Concordia University Ann Arbor is home to roughly 1,200 students, and our campus continues to steadily grow and expand.


Editor’s note: The images in this post were taken before COVID-19.

That number is small compared to many colleges and universities in the country, but throughout my college experience, I have come to love the close-knit community that exists on Concordia’s campus with all of the benefits of being located in one of the top college towns in America.

Two years ago, I wrote a blog about why I love attending a small school. Here I am at the launch of my senior year, my fourth year on campus, and it’s still true! Here are a few reasons why:

Student Influence

As students at CUAA, the faculty and staff to student ratio is fairly small (11:1, specifically). Because of this, students are able to work closely with professors and other staff members to make change happen on campus. Whether it’s giving input about events, classroom activities or even policies on campus, students have a voice at Concordia. There are also student workers in almost every department. From marketing to theater to education to athletics, students are heavily involved in the happenings of the university outside of the classroom. The fact that students are invited to be an integral part of serving this campus is something that can only happen at a small school.

Related: CUAA advocates for independent colleges and universities

New programs all the time

During my time at Concordia, so many additions have been made in terms of academic opportunities. One example that I often use is the creation of the program that I am in today, Digital Media Design. This program was officially approved and established in 2019 and I had the opportunity to help design it for about eight months before it was released. Concordia has also been able to see a need for offering medical programs and over the past five years, beginning with our school of nursing. Concordia now offers a variety of programs that are specifically targeted towards the healthcare field. Next up, physician assistant studies in January 2021!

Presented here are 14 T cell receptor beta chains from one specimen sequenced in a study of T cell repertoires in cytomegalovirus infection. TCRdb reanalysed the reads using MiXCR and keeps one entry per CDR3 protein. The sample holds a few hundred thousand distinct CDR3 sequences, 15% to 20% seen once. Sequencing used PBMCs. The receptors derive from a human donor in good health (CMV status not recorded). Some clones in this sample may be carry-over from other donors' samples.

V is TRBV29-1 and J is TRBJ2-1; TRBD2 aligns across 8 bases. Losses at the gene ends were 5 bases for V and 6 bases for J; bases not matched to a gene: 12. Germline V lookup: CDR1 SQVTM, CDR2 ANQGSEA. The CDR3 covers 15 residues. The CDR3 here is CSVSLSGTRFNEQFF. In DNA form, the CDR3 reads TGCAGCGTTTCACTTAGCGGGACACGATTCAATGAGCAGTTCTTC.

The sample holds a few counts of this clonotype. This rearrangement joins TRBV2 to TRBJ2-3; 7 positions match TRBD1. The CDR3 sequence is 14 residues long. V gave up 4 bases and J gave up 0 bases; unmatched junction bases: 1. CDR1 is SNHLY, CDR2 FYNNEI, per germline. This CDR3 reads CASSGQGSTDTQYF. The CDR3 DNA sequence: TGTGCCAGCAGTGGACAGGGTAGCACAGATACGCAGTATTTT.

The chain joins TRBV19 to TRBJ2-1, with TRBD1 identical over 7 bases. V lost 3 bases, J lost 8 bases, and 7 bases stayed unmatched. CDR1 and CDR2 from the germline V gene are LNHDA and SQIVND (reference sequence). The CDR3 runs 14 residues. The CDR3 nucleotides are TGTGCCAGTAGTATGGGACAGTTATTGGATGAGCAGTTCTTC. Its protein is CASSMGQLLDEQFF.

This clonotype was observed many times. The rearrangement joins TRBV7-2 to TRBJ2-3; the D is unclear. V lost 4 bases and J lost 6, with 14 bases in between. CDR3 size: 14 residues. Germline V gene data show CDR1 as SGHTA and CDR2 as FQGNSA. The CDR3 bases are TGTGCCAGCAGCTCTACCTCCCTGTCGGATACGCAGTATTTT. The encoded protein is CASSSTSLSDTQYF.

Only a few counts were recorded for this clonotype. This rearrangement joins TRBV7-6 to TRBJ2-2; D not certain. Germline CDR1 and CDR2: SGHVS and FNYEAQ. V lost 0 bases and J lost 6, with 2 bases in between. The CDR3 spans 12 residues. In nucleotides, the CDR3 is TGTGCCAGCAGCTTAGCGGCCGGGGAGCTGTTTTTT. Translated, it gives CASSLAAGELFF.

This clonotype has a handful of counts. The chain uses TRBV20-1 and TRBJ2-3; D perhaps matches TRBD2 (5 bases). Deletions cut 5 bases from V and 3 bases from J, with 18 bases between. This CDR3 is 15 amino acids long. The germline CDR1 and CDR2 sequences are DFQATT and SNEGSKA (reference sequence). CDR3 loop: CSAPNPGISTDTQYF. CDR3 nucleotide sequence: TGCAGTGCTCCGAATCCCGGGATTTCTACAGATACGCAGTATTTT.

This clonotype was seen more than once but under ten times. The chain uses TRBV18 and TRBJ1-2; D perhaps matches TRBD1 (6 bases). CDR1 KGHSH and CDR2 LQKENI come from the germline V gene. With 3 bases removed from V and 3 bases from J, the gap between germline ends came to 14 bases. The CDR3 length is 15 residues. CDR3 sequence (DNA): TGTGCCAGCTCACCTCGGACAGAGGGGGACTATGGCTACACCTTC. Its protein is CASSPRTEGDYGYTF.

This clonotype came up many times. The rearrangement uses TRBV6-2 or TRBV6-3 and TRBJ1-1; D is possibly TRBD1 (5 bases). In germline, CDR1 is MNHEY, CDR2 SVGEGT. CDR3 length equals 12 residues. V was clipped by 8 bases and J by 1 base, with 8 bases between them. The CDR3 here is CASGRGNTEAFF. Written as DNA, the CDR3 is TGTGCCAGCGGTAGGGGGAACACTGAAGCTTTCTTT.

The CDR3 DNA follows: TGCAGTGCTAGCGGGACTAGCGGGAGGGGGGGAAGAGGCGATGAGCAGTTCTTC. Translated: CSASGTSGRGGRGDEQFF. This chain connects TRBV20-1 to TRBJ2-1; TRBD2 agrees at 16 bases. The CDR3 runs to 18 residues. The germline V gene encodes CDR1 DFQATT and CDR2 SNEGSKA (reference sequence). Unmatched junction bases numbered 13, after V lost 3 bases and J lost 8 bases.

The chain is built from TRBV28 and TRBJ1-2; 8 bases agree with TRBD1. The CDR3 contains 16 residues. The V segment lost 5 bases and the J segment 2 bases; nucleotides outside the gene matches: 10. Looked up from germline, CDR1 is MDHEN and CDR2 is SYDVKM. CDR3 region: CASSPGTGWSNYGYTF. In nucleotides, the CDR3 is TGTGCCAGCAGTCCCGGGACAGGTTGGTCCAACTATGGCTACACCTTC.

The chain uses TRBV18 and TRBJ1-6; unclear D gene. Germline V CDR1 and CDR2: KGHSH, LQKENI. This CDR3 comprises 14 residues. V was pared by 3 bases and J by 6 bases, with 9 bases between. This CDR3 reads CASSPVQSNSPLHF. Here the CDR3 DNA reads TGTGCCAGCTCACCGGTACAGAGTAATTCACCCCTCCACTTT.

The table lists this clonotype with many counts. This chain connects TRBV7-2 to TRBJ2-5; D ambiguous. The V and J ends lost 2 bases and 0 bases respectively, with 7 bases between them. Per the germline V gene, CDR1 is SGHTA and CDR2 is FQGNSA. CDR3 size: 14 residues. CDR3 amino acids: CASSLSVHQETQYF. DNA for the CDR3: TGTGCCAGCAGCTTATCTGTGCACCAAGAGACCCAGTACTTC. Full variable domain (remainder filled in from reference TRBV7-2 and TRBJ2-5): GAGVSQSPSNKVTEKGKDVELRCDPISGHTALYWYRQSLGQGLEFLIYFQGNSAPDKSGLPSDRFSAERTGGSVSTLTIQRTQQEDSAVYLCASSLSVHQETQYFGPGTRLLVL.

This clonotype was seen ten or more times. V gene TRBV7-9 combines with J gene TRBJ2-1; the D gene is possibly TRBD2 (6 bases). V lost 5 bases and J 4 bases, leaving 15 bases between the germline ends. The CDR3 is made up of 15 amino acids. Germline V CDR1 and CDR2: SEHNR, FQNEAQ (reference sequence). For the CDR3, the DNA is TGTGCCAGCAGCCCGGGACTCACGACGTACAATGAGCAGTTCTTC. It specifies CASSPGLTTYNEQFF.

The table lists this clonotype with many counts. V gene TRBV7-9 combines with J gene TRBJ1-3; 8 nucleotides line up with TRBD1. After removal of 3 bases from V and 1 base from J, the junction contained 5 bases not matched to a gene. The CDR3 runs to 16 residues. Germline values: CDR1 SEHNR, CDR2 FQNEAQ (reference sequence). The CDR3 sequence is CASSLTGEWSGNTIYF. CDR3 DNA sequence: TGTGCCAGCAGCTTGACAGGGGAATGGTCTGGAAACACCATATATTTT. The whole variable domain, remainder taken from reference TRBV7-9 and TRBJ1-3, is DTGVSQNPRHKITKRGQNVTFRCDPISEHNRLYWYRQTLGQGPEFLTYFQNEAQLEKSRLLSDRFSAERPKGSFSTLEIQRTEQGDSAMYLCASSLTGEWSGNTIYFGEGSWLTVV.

Small class sizes -making in-person classes a possibility

Many big schools in Michigan have closed their physical doors to students and have gone all online for the fall semester. One reason for this is because large universities cannot afford to restrict their class sizes to only 10-20 students. At Concordia, our average class size about 15 students (2019), making it possible for in-person classes to occur. Along with logistical benefits, small class sizes allow for students and professors to work more closely and connect on a regular basis throughout the semester.

Students are known

Not only are students known by their professors in classroom settings, they are also known by the other staff members on campus as well. From advisors to academic program directors, or residence life directors to the staff in The Nest and Cafe, students are known. That’s one of things I really do love about this campus. When professors stop and ask, “How are you doing?” they genuinely want to know. I find myself engaged in conversation with staff and faculty on campus all the time!

 

A hidden gem

This is a point that I have made before, but it is too good not to be repeated. Concordia is only a short drive from two big schools: Eastern Michigan University is 4 miles to the east and University of Michigan is 3 miles to the west. Want a quiet night to unwind and recharge after a grueling week? CUAA’s scenic campus offers all kinds of peaceful “corners” away from the bustle of activity. On the other hand, if you’re feeling like you want to join the throngs of college-aged peers or find a local shop that can only be sustained by the crowds of patrons that come with a big college town, you’re right in the midst of one of the best college towns in America.

Thinking about joining our community? Apply to Concordia at cuaa.edu/apply or request more information at admissons@cuaa.edu.

— Allie Milot ('21) is a student writer majoring in digital media design. Questions or concerns related to this article may be directed to news@cuaa.edu.

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